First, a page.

Because the #NeverAgain leaders are speaking directly from their own lived experiences, it has been harder for critics to dismiss them, for example, by saying it’s “too soon” to talk about gun policies or that students who survived a mass shooting don’t know anything about gun violence. That’s not to say that the students aren’t facing intense, coordinated attacks against them. They are: Conspiracy theorists are claiming that they are “crisis actors” and have even asserted that the attack was actually a “false flag” designed to deceive the public.

But the leaders of this movement know how to deal with trolls. As 18-year-old Sofie Whitney told BuzzFeed News, “We are teenagers, aka experts of social media. The trolls only fuel our fire and give us the outlet to outsmart them with our wit.”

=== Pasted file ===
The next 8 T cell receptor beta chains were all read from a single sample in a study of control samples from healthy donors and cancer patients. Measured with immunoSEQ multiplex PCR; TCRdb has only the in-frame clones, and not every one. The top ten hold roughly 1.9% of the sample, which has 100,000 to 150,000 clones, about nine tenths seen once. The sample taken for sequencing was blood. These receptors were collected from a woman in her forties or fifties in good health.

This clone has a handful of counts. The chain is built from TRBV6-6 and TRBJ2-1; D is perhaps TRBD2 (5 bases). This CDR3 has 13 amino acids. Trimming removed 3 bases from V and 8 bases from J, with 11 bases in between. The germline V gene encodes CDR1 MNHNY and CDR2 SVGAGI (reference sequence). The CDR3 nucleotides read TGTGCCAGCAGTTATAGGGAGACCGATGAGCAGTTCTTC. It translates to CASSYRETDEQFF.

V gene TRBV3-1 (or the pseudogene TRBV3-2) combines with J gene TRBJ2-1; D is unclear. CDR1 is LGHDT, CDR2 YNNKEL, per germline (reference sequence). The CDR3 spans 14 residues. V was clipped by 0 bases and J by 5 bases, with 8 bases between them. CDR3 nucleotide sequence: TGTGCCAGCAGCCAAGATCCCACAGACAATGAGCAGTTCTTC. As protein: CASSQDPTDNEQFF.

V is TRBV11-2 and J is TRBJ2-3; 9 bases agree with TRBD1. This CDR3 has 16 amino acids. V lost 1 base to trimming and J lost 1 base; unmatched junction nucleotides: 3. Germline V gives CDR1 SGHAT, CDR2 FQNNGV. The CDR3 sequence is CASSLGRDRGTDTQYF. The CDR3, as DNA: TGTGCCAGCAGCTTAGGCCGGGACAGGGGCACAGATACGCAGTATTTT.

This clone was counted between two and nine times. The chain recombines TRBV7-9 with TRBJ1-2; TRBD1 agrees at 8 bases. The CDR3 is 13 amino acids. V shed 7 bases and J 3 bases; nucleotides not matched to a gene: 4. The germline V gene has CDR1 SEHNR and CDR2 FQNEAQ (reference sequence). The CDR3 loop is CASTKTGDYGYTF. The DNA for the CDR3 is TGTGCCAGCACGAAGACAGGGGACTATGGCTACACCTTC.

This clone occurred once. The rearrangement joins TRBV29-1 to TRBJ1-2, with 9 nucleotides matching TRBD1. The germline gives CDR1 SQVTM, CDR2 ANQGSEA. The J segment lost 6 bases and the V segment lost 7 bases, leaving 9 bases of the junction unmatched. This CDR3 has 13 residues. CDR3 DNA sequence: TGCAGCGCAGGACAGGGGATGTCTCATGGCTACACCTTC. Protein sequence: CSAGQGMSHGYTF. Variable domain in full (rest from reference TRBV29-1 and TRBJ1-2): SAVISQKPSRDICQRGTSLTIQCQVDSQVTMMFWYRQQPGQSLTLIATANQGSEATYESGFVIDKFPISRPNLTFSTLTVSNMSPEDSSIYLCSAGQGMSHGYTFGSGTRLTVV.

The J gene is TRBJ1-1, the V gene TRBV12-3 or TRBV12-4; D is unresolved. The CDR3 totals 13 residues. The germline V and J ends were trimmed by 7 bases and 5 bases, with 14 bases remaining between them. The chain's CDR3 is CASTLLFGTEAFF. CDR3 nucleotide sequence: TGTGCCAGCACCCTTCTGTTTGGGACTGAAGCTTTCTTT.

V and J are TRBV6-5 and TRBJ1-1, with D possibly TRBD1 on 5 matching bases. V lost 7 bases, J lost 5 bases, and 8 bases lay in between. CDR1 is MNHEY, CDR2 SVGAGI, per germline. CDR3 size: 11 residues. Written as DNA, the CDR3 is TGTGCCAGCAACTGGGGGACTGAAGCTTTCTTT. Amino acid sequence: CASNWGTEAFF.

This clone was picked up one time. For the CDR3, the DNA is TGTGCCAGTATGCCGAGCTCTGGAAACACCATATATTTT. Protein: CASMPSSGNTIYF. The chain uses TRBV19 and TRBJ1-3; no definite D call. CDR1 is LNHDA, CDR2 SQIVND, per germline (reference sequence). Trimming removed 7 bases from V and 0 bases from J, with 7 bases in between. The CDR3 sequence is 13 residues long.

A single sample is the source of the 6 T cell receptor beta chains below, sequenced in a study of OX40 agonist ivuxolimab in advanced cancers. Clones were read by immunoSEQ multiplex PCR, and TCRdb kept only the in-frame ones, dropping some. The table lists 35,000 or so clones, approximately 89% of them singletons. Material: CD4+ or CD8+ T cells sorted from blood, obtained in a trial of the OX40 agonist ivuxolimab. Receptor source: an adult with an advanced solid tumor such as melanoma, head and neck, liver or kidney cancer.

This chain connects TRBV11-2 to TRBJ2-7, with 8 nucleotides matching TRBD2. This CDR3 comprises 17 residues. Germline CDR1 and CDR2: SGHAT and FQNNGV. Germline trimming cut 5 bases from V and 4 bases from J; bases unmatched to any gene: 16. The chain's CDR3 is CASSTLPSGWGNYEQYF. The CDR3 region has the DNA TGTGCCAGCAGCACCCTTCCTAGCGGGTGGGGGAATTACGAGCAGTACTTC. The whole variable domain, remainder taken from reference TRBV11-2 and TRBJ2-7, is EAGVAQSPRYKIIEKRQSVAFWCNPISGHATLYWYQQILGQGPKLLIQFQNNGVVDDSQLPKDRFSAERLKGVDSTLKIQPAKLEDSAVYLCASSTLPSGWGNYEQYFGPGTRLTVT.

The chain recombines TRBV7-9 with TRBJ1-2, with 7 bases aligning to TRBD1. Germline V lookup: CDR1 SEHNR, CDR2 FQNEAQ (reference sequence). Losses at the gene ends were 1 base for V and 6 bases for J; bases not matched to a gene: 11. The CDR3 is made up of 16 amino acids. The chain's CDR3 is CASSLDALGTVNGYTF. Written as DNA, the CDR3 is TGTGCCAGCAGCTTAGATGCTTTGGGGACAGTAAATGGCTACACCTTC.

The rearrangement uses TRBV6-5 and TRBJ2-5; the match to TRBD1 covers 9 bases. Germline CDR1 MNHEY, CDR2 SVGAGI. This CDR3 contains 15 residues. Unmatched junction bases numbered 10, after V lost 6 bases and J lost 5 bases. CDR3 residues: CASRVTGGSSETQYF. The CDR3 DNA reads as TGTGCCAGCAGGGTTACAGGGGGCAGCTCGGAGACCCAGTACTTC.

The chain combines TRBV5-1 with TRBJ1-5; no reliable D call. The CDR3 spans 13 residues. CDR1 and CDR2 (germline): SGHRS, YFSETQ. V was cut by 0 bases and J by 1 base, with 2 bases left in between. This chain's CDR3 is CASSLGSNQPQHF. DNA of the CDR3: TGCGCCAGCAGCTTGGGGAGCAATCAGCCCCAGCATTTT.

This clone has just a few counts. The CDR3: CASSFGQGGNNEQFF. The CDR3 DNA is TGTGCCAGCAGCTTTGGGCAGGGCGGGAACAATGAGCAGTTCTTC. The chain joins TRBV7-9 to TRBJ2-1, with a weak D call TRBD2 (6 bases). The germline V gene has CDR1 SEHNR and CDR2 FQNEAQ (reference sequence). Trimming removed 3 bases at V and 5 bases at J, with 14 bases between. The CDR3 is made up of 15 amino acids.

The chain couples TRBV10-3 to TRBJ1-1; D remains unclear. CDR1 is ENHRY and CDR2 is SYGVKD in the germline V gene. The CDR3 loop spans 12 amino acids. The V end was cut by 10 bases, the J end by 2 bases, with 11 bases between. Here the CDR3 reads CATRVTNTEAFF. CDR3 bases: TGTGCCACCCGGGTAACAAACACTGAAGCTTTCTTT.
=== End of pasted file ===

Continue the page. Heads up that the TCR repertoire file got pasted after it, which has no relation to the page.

The students have also deftly responded to trolling and hate mail with memes and a parody video in response to one created by the NRA. And they’ve had an impact. Geoffrey A. Fowler of the Washington Post asked Crimson Hexagon, an analytics firm, to analyze the tweets of some of the Parkland movement leaders and found that they have generated 8.7 times the amount of conversation than the top dozen Twitter influencers on guns (once you take the president out of the equation). Fowler warns that the teens’ impressive ability to use Twitter to amplify their own voices and brush off trolls with humor may be eclipsing the fact that they are exposed to such excessive hate—including regular death threats—through social media platforms: “The same tech that makes Twitter an unprecedented platform for these teens also makes it an potent weapon for harassment.”

A well-resourced community raises eyebrows